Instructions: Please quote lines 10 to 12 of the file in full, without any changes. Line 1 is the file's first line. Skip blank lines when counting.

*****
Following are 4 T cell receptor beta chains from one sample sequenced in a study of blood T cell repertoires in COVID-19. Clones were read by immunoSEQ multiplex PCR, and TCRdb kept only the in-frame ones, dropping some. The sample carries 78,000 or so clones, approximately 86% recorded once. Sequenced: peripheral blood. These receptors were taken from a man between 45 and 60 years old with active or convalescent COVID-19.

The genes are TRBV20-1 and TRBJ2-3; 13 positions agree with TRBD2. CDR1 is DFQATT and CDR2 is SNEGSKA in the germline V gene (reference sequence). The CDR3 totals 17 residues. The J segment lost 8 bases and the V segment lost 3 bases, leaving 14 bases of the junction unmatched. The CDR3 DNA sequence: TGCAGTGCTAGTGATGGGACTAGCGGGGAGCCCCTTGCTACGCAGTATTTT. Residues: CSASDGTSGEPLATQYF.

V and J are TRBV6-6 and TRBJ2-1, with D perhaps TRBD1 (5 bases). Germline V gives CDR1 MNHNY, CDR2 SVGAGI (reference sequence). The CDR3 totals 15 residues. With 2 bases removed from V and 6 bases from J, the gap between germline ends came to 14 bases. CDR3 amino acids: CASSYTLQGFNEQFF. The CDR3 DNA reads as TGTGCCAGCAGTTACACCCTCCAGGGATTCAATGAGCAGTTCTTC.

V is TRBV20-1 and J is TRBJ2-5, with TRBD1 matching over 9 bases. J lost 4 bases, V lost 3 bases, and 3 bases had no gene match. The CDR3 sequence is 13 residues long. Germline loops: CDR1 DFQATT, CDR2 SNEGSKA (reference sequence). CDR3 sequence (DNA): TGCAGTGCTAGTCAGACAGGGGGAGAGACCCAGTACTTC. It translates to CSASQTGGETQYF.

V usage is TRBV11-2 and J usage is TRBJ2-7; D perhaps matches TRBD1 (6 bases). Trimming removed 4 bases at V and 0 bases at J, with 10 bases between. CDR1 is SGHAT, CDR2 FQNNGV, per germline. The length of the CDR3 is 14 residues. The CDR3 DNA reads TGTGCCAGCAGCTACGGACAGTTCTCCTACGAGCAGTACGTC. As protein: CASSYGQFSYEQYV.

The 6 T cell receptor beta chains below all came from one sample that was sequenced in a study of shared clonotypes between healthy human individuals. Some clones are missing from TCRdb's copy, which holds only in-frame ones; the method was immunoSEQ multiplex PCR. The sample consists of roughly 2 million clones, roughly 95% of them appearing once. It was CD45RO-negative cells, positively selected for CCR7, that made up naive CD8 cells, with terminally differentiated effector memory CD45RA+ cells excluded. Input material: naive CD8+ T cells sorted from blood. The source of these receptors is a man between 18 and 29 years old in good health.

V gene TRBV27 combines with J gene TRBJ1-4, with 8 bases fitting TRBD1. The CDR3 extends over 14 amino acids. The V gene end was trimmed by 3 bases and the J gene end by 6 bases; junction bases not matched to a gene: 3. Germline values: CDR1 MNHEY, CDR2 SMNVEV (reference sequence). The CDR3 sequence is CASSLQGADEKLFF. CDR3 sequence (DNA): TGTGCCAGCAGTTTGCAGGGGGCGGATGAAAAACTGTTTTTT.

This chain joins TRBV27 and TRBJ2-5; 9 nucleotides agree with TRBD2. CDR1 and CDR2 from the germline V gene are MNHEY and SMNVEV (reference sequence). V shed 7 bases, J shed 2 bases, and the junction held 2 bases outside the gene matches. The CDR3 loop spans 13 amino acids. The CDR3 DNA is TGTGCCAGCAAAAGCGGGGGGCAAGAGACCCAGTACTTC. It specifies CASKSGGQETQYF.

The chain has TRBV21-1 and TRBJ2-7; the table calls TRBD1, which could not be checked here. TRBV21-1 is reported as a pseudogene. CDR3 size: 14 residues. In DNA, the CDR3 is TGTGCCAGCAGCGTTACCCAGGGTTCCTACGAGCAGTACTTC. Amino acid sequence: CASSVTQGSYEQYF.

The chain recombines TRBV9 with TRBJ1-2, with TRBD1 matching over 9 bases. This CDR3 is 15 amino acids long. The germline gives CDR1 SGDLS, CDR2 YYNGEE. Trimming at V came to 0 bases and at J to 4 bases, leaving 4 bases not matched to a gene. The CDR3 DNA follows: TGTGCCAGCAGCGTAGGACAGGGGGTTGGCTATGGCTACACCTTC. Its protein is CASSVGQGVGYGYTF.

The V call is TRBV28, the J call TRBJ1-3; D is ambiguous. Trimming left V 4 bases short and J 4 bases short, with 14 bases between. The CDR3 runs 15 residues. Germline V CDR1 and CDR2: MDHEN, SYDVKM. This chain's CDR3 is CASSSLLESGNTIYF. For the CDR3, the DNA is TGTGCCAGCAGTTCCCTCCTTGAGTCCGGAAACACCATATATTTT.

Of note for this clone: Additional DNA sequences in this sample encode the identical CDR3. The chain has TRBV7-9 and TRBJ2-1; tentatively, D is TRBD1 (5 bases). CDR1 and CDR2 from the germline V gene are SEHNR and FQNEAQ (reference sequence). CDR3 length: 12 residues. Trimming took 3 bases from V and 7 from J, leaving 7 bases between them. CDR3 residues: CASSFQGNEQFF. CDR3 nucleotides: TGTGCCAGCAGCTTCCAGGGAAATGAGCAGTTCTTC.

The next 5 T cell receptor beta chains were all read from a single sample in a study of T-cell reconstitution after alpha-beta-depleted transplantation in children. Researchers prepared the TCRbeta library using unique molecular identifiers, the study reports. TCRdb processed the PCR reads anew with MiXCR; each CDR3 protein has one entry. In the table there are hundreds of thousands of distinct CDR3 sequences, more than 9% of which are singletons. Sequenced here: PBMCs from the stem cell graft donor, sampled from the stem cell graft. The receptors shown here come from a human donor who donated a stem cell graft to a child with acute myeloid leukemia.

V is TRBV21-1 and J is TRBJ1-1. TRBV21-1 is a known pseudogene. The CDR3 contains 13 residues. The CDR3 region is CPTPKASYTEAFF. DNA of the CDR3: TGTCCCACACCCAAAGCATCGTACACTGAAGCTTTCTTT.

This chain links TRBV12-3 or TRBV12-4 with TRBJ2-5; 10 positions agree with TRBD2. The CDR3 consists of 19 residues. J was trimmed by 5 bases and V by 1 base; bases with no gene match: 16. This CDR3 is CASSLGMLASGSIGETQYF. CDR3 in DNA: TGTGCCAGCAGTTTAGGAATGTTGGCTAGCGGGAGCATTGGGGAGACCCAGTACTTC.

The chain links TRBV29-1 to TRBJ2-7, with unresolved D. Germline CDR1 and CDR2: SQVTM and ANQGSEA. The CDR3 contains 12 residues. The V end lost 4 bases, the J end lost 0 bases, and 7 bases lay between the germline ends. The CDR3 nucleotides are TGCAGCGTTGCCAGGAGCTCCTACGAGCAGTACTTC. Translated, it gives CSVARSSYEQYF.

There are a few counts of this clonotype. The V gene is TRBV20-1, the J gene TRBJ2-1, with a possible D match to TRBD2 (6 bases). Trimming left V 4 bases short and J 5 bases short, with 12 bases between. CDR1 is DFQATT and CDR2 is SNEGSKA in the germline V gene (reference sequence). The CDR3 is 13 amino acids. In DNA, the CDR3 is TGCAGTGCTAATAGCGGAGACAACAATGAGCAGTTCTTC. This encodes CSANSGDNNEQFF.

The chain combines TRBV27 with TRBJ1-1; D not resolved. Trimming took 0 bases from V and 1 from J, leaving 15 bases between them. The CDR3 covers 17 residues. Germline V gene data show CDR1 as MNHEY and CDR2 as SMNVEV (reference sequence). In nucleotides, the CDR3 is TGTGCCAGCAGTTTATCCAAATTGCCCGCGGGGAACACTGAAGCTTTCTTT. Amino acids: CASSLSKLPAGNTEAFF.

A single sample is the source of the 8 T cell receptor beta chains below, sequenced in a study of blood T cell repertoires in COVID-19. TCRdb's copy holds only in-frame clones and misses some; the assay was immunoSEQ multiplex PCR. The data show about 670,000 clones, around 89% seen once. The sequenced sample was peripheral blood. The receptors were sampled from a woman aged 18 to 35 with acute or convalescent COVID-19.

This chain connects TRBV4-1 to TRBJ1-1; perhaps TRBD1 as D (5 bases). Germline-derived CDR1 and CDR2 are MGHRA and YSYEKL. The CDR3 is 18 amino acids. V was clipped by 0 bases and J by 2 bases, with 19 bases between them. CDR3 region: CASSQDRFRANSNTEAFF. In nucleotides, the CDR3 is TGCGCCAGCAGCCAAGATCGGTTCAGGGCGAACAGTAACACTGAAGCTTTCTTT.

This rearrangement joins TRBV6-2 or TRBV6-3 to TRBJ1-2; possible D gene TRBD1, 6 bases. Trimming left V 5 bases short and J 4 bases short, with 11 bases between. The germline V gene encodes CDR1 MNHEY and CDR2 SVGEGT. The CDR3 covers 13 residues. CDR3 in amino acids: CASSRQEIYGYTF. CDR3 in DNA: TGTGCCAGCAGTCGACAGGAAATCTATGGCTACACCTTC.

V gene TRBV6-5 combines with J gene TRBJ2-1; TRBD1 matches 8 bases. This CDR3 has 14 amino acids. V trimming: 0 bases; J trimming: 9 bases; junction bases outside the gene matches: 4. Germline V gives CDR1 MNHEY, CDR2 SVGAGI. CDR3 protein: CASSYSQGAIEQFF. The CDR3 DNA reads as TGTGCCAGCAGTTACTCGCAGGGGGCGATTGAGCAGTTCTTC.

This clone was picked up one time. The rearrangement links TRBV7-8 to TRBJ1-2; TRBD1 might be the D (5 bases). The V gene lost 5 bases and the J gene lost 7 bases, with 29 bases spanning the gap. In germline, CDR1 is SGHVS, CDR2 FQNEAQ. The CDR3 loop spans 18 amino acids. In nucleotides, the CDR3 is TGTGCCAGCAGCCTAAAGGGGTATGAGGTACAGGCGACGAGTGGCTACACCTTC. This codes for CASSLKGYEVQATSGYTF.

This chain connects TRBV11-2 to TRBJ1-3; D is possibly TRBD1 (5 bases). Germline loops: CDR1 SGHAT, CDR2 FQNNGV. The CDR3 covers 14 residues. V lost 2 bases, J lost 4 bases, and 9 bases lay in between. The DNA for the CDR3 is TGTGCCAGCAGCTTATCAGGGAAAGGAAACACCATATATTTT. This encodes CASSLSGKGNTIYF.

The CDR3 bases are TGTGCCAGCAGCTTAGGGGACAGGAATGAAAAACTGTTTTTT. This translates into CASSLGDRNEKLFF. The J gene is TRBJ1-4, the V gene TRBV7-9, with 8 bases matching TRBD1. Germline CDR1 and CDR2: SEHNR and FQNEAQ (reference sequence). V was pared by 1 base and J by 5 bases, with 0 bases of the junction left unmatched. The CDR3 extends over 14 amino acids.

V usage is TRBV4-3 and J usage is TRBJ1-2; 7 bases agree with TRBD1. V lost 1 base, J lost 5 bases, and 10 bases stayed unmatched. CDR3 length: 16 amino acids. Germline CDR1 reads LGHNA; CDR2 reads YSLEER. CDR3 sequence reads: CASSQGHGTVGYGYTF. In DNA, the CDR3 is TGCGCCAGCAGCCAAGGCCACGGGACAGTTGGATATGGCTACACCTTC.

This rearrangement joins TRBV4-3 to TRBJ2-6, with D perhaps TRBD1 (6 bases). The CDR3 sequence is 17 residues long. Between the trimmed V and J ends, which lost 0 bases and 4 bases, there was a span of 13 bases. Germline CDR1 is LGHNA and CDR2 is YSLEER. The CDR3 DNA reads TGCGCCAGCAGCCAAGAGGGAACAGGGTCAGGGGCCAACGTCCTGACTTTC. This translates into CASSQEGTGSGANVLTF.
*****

The chain recombines TRBV9 with TRBJ1-2, with TRBD1 matching over 9 bases. This CDR3 is 15 amino acids long. The germline gives CDR1 SGDLS, CDR2 YYNGEE. Trimming at V came to 0 bases and at J to 4 bases, leaving 4 bases not matched to a gene. The CDR3 DNA follows: TGTGCCAGCAGCGTAGGACAGGGGGTTGGCTATGGCTACACCTTC. Its protein is CASSVGQGVGYGYTF.

The V call is TRBV28, the J call TRBJ1-3; D is ambiguous. Trimming left V 4 bases short and J 4 bases short, with 14 bases between. The CDR3 runs 15 residues. Germline V CDR1 and CDR2: MDHEN, SYDVKM. This chain's CDR3 is CASSSLLESGNTIYF. For the CDR3, the DNA is TGTGCCAGCAGTTCCCTCCTTGAGTCCGGAAACACCATATATTTT.

Of note for this clone: Additional DNA sequences in this sample encode the identical CDR3. The chain has TRBV7-9 and TRBJ2-1; tentatively, D is TRBD1 (5 bases). CDR1 and CDR2 from the germline V gene are SEHNR and FQNEAQ (reference sequence). CDR3 length: 12 residues. Trimming took 3 bases from V and 7 from J, leaving 7 bases between them. CDR3 residues: CASSFQGNEQFF. CDR3 nucleotides: TGTGCCAGCAGCTTCCAGGGAAATGAGCAGTTCTTC.